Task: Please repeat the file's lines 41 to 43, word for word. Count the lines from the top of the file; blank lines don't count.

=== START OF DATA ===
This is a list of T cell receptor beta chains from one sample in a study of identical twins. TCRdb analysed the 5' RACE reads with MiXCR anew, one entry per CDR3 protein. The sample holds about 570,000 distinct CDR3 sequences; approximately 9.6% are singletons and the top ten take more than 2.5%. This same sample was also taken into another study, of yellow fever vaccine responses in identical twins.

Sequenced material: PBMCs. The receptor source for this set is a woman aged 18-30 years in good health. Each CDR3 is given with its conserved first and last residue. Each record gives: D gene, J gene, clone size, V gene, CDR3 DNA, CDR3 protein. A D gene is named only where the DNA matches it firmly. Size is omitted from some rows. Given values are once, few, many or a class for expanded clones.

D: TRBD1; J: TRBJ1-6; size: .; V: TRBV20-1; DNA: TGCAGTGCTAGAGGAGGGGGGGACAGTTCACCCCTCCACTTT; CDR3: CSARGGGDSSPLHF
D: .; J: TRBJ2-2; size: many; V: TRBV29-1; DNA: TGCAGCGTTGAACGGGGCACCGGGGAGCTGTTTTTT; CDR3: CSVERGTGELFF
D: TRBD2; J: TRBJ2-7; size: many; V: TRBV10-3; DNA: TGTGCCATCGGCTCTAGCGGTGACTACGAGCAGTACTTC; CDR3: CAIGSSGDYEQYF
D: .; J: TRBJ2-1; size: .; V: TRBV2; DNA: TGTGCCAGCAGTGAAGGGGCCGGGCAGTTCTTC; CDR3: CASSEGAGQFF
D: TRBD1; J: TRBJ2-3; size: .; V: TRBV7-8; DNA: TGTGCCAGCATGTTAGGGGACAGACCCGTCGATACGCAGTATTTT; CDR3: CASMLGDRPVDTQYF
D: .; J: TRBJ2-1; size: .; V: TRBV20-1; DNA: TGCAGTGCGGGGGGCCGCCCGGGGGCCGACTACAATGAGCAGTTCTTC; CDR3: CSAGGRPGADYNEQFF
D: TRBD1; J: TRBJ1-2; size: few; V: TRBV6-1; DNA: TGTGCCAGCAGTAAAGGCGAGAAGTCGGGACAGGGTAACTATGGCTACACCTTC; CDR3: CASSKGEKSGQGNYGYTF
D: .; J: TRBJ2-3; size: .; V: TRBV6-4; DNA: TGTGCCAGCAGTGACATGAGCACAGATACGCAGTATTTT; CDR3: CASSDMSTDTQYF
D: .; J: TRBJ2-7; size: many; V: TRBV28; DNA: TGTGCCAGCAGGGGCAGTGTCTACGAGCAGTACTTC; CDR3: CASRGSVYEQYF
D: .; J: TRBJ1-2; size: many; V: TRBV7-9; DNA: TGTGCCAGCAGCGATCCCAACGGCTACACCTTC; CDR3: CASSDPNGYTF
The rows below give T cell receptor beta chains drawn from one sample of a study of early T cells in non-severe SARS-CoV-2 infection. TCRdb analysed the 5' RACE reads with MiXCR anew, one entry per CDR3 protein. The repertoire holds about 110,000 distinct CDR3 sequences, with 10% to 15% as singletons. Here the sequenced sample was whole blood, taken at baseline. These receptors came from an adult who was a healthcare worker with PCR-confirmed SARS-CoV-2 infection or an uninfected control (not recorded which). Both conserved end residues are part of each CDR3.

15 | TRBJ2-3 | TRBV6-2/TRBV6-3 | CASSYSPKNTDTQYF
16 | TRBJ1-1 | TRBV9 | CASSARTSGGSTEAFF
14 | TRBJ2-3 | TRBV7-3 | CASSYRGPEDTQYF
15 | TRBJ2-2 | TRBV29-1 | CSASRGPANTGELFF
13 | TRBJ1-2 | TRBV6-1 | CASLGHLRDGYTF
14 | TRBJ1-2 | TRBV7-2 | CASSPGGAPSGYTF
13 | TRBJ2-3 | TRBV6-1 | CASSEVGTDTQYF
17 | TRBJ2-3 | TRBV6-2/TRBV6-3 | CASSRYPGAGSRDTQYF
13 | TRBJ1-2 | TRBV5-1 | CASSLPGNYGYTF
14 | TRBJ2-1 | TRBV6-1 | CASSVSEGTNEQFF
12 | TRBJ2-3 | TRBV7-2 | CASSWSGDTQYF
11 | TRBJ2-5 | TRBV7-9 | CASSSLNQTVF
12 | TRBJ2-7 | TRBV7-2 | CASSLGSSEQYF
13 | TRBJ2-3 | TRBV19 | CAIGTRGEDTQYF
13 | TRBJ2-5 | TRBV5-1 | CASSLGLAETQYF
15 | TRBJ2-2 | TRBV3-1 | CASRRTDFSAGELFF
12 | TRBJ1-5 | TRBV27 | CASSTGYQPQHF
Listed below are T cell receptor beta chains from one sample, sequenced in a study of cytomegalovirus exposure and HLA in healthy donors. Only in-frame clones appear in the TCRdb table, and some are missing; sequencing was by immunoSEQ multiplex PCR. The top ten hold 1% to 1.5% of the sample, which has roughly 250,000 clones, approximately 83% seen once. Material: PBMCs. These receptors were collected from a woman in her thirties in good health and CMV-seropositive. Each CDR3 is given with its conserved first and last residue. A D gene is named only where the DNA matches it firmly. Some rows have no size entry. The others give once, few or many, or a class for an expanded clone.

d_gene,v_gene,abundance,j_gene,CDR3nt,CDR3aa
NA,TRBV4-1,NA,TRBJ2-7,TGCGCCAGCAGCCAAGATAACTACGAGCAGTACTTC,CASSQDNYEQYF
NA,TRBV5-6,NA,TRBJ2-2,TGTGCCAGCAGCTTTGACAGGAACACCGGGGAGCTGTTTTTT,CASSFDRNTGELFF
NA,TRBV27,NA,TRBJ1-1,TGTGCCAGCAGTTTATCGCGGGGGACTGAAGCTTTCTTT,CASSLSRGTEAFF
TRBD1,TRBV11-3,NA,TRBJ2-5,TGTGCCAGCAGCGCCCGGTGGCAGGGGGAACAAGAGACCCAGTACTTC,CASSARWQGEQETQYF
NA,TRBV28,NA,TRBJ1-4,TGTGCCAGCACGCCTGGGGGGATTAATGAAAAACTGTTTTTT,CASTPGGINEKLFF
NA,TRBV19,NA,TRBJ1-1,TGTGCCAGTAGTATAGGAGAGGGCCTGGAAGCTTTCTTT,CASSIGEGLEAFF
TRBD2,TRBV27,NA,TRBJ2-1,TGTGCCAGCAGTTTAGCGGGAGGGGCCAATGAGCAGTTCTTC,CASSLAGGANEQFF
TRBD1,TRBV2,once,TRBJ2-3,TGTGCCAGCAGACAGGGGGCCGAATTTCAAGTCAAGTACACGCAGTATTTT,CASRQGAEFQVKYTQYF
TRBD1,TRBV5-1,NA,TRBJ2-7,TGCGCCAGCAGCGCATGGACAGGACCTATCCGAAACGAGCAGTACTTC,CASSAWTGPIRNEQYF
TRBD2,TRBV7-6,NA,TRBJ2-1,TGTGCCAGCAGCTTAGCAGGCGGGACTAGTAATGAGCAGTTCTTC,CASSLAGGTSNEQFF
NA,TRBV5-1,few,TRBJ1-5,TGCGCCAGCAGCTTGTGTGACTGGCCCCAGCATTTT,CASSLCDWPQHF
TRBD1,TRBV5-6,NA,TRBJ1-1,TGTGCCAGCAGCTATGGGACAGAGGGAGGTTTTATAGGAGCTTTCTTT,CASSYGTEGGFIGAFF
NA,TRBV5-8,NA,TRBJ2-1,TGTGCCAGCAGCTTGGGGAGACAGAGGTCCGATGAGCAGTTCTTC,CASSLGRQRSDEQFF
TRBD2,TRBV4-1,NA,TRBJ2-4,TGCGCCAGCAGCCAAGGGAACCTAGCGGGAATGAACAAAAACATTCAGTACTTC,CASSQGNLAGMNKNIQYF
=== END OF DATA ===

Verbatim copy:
TRBD1,TRBV5-1,NA,TRBJ2-7,TGCGCCAGCAGCGCATGGACAGGACCTATCCGAAACGAGCAGTACTTC,CASSAWTGPIRNEQYF
TRBD2,TRBV7-6,NA,TRBJ2-1,TGTGCCAGCAGCTTAGCAGGCGGGACTAGTAATGAGCAGTTCTTC,CASSLAGGTSNEQFF
NA,TRBV5-1,few,TRBJ1-5,TGCGCCAGCAGCTTGTGTGACTGGCCCCAGCATTTT,CASSLCDWPQHF